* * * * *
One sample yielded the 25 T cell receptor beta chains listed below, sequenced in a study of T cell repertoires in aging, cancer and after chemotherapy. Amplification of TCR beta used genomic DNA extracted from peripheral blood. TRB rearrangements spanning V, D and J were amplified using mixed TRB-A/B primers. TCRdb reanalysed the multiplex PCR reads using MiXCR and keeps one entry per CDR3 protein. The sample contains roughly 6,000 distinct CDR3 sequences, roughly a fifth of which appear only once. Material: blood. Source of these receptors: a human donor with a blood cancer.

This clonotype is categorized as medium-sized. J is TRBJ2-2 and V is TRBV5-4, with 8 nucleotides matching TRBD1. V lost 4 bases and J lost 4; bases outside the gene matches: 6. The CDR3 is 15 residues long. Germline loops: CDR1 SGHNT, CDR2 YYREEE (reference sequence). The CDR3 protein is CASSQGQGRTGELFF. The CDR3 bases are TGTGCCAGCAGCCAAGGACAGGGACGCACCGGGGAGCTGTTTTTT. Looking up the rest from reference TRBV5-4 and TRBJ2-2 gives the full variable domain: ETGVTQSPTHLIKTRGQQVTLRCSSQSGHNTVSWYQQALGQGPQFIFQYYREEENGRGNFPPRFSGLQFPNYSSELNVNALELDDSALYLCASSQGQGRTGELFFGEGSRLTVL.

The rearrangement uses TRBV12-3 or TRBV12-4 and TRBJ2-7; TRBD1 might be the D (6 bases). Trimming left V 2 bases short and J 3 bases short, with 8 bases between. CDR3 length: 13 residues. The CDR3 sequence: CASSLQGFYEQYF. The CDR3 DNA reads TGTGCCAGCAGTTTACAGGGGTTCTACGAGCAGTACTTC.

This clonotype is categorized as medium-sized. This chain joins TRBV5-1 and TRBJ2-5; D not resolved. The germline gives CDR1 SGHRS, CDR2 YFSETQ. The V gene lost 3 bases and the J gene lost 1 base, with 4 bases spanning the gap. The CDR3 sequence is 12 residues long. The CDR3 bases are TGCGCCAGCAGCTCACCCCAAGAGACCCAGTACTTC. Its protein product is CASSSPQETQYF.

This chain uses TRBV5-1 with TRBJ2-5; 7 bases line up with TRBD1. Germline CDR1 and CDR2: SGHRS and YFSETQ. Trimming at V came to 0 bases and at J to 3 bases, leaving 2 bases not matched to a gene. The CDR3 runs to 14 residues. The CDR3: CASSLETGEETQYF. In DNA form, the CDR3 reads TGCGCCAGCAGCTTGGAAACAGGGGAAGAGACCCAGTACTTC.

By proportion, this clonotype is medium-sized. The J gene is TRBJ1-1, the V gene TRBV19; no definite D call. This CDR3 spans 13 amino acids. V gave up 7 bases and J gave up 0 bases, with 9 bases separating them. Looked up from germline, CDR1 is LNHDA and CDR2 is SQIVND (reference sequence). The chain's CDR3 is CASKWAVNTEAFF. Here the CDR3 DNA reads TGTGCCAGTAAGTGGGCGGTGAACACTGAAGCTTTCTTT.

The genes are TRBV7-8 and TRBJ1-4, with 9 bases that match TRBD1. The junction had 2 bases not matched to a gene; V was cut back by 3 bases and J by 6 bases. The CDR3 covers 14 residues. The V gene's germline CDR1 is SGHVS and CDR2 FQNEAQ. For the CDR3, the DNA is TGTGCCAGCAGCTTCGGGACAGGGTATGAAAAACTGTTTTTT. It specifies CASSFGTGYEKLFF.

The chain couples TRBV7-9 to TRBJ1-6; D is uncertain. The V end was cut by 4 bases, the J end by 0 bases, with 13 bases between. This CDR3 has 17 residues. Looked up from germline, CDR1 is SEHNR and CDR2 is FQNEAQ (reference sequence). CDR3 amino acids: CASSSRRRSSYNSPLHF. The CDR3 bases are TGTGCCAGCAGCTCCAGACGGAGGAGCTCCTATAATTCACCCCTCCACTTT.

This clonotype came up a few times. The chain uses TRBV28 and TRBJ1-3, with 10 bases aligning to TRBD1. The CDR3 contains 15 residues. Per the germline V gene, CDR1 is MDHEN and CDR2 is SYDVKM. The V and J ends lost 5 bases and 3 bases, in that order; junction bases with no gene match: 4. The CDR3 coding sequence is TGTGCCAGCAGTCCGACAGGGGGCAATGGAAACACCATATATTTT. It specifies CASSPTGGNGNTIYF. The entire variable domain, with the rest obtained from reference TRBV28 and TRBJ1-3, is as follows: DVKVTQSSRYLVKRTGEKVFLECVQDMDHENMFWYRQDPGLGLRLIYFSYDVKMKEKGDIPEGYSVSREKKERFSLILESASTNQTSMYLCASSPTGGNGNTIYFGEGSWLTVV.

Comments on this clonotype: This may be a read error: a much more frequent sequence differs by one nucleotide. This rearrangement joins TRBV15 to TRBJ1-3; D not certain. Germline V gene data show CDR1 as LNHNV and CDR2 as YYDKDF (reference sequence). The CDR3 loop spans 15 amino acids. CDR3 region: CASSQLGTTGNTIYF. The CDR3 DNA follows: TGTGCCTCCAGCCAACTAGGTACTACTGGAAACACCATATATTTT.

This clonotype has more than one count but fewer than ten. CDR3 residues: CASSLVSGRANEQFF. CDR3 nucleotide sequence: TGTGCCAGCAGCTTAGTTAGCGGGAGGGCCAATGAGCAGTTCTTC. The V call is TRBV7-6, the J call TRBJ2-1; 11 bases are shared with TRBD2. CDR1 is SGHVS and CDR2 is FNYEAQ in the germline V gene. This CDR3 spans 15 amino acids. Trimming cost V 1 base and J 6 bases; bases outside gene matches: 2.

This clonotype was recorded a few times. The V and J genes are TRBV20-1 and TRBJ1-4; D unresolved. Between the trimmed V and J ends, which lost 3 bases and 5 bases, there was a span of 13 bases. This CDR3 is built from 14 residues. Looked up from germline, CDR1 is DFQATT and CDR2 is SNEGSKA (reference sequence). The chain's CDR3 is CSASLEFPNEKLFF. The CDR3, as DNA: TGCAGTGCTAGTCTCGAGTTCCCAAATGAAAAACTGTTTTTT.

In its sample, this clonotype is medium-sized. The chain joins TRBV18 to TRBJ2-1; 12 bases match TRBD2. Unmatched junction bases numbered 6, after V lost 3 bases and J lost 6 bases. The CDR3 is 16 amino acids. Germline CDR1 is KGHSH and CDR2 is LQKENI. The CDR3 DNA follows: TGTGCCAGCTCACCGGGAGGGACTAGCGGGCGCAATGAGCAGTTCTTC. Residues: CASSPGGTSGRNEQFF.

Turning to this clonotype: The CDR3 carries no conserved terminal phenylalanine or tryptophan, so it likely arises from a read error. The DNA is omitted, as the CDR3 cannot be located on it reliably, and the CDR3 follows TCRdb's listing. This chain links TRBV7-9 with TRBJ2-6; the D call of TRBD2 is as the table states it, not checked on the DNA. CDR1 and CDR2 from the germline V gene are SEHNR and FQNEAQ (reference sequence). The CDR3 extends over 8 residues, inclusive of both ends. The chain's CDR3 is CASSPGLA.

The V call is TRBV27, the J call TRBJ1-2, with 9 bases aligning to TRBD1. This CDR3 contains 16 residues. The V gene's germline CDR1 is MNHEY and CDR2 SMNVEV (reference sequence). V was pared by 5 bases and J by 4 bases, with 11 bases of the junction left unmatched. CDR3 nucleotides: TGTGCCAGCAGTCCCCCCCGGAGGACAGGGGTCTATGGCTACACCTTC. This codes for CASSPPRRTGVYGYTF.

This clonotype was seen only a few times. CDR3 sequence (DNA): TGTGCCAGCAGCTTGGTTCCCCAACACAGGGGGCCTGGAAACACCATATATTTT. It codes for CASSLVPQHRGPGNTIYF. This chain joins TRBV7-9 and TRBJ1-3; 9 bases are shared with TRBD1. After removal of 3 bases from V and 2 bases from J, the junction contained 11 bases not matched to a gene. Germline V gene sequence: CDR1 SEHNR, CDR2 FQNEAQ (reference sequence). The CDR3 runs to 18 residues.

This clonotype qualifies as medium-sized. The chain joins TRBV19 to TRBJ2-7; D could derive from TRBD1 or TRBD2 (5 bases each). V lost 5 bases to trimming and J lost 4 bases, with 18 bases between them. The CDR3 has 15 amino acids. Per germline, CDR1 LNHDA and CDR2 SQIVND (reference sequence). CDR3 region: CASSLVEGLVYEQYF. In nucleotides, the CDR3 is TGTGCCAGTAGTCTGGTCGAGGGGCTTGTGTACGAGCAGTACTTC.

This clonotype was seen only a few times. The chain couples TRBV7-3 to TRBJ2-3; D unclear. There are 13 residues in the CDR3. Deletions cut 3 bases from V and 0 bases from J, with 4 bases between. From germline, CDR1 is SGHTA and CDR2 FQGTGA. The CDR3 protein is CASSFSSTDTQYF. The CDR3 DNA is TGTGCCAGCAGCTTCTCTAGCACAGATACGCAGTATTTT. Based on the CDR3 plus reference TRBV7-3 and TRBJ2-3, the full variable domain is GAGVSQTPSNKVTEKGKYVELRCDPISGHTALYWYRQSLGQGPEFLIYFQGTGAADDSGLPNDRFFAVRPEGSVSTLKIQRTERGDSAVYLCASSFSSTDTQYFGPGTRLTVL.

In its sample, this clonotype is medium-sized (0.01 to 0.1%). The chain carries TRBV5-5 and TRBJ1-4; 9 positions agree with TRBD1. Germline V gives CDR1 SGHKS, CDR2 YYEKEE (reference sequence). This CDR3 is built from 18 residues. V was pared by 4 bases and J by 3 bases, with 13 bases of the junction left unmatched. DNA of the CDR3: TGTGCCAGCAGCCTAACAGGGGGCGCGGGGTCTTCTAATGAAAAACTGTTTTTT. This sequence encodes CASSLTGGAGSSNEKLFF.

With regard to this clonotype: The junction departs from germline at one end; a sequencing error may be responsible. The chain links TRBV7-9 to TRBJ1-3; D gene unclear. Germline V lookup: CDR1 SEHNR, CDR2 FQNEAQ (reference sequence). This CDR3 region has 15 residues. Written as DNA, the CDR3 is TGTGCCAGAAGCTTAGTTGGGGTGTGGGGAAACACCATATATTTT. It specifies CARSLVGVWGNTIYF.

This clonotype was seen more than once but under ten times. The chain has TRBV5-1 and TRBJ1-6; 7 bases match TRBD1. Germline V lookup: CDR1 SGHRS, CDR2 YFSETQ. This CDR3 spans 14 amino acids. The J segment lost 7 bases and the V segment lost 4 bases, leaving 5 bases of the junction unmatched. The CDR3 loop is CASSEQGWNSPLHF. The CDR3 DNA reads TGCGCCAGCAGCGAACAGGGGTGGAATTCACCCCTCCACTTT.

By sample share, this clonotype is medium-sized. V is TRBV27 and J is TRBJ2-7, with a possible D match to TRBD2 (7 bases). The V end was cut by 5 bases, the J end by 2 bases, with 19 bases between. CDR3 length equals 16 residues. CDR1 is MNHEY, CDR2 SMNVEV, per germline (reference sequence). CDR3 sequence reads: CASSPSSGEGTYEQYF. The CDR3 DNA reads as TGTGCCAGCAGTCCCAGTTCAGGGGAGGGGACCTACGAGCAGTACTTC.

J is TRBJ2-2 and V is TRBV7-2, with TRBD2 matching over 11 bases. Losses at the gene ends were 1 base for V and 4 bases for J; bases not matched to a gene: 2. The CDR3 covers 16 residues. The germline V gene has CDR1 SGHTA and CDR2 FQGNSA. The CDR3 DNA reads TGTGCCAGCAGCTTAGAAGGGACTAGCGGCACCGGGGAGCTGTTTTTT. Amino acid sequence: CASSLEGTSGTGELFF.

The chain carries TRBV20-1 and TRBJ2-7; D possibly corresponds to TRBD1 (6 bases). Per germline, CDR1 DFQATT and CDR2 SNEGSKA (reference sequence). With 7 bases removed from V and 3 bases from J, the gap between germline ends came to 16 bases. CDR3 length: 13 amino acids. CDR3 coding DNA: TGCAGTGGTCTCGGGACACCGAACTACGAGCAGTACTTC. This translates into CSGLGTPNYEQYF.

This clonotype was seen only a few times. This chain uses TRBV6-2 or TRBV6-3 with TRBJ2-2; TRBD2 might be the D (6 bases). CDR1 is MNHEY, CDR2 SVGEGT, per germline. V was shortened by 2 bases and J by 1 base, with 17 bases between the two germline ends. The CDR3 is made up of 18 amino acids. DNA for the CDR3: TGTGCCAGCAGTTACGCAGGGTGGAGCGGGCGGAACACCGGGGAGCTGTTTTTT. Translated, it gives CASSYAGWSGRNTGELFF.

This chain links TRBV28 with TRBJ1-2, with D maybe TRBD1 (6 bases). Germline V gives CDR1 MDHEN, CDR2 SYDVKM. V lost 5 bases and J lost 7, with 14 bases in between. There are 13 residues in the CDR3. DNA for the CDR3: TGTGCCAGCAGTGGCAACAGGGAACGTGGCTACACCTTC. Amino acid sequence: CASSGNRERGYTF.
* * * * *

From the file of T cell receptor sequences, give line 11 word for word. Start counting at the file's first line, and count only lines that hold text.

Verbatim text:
This clonotype has more than one count but fewer than ten. CDR3 residues: CASSLVSGRANEQFF. CDR3 nucleotide sequence: TGTGCCAGCAGCTTAGTTAGCGGGAGGGCCAATGAGCAGTTCTTC. The V call is TRBV7-6, the J call TRBJ2-1; 11 bases are shared with TRBD2. CDR1 is SGHVS and CDR2 is FNYEAQ in the germline V gene. This CDR3 spans 15 amino acids. Trimming cost V 1 base and J 6 bases; bases outside gene matches: 2.